Children without the skills to calm themselves when things do not go their way are often called bad-tempered, strong willed, or difficult. Your child needs self-calming skills to play games, to participate in sports, to get along with siblings, and to do well in school.
It is normal for young children to have temper tantrums. It is one way to express their anger, disappointment, or frustration. As a parent, you can help your child learn that he can express feelings without having to scream, cry, stomp, throw things, or be destructive.
You can start doing something that he might enjoy such as playing with his favorite toy or eating a snack that your child likes. After your child calms down, share the toy or snack. After your child is quiet and has gotten over whatever upset him, you could also give him a hug and praise him for calming down. You are giving your child the chance to learn self-control, a skill he will use throughout his life.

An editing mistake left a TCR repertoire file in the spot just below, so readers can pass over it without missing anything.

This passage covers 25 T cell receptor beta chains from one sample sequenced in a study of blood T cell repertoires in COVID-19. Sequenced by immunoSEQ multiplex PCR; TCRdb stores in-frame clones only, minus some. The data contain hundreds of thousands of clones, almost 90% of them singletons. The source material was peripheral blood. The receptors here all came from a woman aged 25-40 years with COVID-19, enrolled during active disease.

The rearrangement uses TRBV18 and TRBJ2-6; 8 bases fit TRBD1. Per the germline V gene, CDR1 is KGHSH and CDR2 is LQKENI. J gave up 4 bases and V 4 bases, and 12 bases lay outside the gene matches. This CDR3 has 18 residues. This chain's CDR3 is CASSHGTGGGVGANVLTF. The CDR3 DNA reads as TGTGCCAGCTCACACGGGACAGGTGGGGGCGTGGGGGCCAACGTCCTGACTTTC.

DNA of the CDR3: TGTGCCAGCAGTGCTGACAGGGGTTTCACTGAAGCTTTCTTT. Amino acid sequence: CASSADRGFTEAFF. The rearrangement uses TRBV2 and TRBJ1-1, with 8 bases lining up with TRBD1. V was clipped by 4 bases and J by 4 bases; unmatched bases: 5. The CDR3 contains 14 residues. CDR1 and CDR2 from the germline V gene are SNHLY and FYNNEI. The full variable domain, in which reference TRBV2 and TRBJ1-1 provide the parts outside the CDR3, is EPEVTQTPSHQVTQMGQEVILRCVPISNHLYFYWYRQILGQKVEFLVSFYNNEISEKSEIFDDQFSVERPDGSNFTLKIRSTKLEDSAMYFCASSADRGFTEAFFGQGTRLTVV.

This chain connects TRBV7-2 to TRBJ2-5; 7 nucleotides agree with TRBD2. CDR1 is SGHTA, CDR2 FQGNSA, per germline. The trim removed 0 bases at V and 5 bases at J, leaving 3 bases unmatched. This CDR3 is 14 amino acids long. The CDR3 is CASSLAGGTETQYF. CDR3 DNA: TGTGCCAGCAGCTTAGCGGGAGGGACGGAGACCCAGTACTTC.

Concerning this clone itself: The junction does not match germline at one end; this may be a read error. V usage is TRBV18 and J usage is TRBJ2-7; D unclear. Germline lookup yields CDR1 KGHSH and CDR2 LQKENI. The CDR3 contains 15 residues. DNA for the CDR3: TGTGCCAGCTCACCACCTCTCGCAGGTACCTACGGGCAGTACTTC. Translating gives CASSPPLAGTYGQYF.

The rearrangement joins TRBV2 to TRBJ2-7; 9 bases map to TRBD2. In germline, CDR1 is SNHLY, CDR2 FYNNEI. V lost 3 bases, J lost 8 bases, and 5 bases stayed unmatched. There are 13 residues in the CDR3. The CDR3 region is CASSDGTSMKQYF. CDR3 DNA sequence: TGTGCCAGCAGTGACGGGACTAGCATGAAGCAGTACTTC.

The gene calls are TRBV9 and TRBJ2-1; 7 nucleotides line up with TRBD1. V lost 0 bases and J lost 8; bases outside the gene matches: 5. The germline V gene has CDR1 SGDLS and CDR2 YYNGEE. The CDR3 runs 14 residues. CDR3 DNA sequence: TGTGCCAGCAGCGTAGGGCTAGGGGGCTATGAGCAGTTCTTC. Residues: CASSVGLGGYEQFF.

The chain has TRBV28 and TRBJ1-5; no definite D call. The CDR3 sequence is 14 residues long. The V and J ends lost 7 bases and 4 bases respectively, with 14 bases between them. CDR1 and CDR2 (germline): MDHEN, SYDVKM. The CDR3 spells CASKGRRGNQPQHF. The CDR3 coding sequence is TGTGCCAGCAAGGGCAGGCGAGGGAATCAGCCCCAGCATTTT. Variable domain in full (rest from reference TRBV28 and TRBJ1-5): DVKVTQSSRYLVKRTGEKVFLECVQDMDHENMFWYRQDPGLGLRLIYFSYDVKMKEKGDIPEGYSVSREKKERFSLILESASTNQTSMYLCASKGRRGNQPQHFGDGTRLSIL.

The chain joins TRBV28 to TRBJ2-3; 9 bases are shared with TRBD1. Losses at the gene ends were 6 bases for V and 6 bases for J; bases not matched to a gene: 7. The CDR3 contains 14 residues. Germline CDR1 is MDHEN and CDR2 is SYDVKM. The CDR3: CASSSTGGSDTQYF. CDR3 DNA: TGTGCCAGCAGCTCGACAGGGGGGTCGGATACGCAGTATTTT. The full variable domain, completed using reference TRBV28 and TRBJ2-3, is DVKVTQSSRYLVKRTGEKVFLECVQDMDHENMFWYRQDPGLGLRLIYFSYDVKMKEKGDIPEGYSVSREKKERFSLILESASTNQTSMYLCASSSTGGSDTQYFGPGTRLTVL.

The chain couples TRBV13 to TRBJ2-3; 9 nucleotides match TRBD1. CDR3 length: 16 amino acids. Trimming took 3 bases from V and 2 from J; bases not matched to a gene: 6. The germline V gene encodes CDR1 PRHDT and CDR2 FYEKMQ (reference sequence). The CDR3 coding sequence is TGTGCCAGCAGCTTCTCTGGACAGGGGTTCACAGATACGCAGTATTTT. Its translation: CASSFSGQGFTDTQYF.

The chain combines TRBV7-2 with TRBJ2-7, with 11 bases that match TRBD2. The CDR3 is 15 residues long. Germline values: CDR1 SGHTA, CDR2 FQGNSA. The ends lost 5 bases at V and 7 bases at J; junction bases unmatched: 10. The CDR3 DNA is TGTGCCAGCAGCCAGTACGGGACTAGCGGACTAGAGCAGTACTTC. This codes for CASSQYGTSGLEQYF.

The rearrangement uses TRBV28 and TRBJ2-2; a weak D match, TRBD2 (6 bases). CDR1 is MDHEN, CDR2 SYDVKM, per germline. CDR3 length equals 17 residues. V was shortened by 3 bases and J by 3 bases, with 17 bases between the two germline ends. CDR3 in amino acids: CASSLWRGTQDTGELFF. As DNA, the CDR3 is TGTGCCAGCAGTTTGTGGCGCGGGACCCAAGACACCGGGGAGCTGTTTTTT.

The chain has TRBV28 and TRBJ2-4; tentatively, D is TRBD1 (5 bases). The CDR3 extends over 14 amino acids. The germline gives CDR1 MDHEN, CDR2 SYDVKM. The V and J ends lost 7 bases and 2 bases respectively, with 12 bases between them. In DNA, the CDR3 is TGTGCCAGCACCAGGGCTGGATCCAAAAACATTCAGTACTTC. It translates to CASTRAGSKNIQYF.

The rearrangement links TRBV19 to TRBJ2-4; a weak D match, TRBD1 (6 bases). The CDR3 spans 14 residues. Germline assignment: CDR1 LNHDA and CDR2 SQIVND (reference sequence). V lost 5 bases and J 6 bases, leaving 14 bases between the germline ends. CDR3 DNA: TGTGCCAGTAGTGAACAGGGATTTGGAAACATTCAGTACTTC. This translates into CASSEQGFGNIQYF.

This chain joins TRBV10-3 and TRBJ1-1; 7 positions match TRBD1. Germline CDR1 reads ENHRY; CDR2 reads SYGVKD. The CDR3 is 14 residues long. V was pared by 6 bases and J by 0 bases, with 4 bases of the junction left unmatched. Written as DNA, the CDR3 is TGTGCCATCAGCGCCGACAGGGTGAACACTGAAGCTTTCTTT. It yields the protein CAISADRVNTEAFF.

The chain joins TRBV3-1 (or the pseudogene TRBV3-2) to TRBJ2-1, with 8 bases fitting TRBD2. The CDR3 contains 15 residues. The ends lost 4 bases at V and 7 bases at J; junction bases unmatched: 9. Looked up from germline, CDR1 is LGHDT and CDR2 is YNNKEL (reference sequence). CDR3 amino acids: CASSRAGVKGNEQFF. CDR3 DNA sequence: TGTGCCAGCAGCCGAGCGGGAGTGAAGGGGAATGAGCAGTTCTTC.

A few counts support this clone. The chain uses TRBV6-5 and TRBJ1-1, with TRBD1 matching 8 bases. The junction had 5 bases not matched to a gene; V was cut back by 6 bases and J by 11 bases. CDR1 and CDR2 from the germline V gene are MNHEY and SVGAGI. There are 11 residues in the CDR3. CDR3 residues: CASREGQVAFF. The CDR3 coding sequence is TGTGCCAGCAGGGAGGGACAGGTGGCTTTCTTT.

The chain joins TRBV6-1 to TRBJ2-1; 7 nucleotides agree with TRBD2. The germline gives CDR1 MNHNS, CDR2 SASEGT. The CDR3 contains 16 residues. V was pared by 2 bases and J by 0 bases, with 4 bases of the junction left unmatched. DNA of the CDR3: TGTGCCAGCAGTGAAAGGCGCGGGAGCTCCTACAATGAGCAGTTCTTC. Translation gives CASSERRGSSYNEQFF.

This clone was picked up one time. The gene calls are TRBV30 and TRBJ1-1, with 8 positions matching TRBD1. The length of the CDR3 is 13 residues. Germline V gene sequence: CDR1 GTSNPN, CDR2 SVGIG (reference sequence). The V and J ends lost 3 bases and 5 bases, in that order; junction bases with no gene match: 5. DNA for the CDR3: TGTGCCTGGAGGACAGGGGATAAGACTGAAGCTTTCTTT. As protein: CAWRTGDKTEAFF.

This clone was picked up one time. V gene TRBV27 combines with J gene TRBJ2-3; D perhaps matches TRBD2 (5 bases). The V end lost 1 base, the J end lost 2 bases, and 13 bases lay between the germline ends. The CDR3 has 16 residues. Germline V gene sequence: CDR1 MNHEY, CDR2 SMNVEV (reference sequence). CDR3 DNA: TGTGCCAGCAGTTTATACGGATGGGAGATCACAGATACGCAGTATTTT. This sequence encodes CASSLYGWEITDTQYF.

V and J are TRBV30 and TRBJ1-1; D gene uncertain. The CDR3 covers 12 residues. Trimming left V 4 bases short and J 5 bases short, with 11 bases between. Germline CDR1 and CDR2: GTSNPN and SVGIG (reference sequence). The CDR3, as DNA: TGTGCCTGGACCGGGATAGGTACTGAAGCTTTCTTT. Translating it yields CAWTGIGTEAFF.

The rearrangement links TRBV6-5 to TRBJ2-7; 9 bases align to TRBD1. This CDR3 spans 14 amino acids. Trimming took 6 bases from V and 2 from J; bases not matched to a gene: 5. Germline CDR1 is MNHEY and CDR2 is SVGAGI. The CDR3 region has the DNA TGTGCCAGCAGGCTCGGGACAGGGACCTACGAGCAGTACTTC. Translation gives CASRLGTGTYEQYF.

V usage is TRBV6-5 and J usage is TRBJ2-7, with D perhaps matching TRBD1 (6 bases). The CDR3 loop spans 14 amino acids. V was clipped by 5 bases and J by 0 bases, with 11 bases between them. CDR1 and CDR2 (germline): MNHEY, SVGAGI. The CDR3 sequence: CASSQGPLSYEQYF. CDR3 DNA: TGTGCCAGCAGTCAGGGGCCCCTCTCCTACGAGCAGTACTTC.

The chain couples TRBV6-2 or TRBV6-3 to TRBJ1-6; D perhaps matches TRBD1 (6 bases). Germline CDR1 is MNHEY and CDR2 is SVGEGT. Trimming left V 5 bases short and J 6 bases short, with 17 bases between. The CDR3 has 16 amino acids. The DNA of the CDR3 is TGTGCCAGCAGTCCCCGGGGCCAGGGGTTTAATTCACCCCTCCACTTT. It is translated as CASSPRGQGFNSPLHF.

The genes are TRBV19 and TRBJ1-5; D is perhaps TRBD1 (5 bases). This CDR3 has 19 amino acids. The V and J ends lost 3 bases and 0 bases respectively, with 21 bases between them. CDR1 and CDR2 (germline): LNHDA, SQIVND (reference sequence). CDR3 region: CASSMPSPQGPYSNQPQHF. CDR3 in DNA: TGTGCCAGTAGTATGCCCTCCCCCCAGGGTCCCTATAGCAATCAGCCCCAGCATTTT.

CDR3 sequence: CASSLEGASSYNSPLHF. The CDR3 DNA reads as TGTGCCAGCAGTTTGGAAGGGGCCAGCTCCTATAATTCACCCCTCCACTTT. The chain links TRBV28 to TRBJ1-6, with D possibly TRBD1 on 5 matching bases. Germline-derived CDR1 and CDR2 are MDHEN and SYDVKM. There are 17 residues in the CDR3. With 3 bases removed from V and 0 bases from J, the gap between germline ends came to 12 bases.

Since tantrums are a normal part of child development, sometimes they can’t be prevented. Here are some ideas that might help reduce how often your child has tantrums and how severe the tantrums are.
Most children outgrow temper tantrums by the time they are 4 years of age. Some children may continue to have tantrums in spite of your efforts to teach self-calming skills. If your child's tantrums seem full of rage, involve hurting others, or are only one of many behavior problems, contact your healthcare provider for help.